I'm new in this forum, and about this vinyl box, I'd like to ask if there are any differences between European and US edition. Maybe the U.S. vinyls are manufactured by Capitol Records in USA and European lp's by EMI in the UE? (I don't know, it's only a supposition). I ask this because I've noted that this amazing vinyl box set, is cheaper in US shops than in Europe.  What's the difference? There are different editions depending countries or instead, all the boxes came from the same factory? The vinyl labels are the same in US than in Europe or there are Parlophone labels for Europe and Capitol for US? ...And, in the label "Made in" which country we can find?

I have the UK edition, and it's printed/made in the EU (no country mentioned). Someone here from North America should be able to tell you what's on their version.

I doubt there's any other difference in terms of sound quality, artwork etc. Stuff is normally way more expensive in the UK than elsewhere. If you import this one you'd probably pay quite a bit in duty (it weighs a lot) and it might not be worth it.

On the subject of labels, MMT has the Capitol label, as it was a full-length album in the US (in the UK we got the double EP set). All other albums have Parlophone or Apple labels (Please Please Me has the original gold label, which is a nice touch).

And Past Masters has both the Parlophone and Apple labels

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The Strawberry
The Past
185 Posts
(Offline)
71
15 November 2012 - 6.07am

I got mine in the mail yesterday. I love it! Now one of my most prized possessions. Anyways, something that caught my eye is that Abbey Road is in it's original state. the grey square is on the bottom which was retouched in later releases.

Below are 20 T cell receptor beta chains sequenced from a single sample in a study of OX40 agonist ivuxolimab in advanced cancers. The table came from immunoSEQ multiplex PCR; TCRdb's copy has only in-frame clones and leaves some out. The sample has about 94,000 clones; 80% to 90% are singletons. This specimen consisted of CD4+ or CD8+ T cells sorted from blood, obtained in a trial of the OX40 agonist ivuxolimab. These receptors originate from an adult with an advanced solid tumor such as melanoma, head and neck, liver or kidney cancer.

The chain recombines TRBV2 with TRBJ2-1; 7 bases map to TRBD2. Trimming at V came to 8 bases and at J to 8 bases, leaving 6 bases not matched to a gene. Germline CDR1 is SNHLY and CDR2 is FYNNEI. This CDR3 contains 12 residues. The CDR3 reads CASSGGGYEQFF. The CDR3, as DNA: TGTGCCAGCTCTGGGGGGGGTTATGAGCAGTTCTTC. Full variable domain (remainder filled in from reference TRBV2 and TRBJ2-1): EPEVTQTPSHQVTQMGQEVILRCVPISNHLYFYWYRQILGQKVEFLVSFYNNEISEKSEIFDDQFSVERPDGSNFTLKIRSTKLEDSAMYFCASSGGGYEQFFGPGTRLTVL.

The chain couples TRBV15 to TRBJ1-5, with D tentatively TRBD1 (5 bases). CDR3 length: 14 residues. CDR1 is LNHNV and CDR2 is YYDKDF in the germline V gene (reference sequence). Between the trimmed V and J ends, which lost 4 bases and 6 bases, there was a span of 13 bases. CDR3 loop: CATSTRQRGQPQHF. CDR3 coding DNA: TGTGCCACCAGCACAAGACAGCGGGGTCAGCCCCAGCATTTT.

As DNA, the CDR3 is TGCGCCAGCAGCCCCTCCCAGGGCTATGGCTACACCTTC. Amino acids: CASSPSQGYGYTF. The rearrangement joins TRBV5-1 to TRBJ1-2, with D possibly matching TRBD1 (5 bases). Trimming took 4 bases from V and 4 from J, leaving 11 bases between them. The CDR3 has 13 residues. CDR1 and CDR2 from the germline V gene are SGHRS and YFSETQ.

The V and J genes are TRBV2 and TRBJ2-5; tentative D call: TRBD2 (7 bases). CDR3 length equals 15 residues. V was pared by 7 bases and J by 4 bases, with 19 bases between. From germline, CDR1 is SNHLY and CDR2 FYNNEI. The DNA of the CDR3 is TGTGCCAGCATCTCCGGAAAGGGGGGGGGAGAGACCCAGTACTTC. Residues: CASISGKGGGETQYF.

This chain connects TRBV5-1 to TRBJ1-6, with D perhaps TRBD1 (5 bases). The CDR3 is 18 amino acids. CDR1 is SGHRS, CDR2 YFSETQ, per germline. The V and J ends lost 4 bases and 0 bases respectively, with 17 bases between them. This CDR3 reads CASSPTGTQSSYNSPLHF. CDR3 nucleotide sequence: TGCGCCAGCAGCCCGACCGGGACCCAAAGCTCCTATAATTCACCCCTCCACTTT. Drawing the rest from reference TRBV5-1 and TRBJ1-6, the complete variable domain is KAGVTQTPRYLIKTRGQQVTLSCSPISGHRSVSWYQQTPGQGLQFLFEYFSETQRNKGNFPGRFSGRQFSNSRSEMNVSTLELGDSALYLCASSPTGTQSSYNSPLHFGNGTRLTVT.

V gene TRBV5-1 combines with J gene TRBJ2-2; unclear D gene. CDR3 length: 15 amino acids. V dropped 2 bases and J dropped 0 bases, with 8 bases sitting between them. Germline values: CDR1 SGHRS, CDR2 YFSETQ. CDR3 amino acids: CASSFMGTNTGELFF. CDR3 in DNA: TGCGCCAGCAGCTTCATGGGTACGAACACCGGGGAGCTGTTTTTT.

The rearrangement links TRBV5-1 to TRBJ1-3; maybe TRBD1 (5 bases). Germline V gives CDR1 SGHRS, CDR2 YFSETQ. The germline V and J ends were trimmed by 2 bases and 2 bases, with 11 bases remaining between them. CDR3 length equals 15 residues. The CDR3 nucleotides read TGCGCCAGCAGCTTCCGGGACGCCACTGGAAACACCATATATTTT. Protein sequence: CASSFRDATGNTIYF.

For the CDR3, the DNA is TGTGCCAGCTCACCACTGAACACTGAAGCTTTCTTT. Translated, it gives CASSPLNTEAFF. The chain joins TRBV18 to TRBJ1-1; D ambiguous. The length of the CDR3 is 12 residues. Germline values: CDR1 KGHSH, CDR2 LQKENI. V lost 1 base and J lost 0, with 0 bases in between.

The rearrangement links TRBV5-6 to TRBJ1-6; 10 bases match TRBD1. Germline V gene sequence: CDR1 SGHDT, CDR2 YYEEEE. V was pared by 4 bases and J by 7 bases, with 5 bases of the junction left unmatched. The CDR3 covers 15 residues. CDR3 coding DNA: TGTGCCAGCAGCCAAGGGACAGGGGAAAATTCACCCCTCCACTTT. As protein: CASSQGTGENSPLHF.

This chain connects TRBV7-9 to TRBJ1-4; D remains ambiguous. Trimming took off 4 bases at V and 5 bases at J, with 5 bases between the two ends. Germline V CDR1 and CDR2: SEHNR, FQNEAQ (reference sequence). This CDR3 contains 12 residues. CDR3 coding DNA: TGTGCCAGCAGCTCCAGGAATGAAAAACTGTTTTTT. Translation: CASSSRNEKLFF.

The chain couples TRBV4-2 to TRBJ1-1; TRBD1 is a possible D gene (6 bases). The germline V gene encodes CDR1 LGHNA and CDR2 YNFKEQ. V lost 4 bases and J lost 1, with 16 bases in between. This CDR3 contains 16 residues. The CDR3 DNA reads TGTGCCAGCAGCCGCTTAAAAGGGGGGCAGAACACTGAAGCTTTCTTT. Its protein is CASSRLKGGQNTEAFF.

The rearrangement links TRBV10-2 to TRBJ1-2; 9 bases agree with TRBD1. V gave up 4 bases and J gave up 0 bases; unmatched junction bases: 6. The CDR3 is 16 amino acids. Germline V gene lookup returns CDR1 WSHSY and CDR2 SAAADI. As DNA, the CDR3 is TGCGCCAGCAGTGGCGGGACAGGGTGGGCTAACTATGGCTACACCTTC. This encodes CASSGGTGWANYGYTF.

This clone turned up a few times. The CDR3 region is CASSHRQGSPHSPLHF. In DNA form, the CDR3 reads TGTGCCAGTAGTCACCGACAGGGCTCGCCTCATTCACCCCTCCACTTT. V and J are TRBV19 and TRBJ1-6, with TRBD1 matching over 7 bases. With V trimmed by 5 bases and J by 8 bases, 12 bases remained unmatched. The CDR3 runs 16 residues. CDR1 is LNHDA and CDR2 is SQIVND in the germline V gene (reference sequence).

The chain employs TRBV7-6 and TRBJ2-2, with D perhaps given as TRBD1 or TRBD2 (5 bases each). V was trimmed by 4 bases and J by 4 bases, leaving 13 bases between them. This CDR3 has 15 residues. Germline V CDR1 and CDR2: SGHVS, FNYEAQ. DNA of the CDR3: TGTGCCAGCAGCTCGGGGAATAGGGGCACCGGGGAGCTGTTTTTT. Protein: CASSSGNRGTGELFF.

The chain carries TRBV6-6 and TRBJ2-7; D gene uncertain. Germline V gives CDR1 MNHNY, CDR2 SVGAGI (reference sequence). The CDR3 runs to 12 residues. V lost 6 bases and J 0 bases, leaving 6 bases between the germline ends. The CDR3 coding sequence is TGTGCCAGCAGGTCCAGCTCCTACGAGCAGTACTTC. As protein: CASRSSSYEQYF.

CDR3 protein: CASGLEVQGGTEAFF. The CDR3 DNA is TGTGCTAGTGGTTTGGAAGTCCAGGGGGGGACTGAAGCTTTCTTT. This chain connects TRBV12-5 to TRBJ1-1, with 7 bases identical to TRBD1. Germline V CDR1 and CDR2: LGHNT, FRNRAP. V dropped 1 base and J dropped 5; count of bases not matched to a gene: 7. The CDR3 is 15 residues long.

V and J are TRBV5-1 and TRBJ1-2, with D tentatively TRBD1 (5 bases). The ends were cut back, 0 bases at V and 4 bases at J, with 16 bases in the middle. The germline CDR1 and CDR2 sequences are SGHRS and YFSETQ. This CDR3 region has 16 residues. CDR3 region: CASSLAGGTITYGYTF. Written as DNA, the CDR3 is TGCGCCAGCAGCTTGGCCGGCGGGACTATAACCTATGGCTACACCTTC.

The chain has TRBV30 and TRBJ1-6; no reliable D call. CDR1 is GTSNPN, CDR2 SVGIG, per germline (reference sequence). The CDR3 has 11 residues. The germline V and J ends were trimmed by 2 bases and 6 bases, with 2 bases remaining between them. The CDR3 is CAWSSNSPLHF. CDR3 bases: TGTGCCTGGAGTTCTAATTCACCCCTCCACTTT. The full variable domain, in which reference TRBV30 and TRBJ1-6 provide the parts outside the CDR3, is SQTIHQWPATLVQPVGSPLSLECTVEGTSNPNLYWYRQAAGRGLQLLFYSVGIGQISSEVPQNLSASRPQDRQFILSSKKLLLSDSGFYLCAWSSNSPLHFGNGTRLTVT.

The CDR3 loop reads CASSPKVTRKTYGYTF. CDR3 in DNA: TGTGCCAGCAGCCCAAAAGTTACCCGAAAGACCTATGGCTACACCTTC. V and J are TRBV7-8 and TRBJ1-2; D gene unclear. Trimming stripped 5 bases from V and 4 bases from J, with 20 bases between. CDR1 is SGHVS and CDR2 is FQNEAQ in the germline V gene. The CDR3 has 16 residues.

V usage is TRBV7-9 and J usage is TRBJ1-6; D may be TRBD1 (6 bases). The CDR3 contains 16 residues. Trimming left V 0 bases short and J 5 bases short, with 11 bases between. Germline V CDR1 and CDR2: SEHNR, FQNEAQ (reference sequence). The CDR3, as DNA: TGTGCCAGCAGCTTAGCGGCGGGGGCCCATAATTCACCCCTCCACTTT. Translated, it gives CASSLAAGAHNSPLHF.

By the way, mine (from US) says Manufactured at Capitol Records in Hollywood.

"Time wounds all heels."
-John Lennon

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SatanHimself
Hades-on-Leith
666 Posts
(Offline)
72
15 November 2012 - 7.56pm

I'm floored by just how gorgeous this set is.

 

It was nice to see black record bags for the White Album, but I have to admit that I'm a bit perplexed as to why they put Yellow Submarine, Abbey Road and Past Masters side 3 & 4 in black bags as well.

I'm not complaining, mind you...  Also nice to see the extra inserts in Pepper and YS.

E is for 'Ergent'.

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Long John Silver
364 Posts
(Offline)
73
15 November 2012 - 8.06pm

Any photos?

Living is easy with eyes closed, misunderstanding all you see.

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SatanHimself
Hades-on-Leith
666 Posts
(Offline)
74
15 November 2012 - 8.53pm

Let me snap a few...

E is for 'Ergent'.

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SatanHimself
Hades-on-Leith
666 Posts
(Offline)
75
15 November 2012 - 9.19pm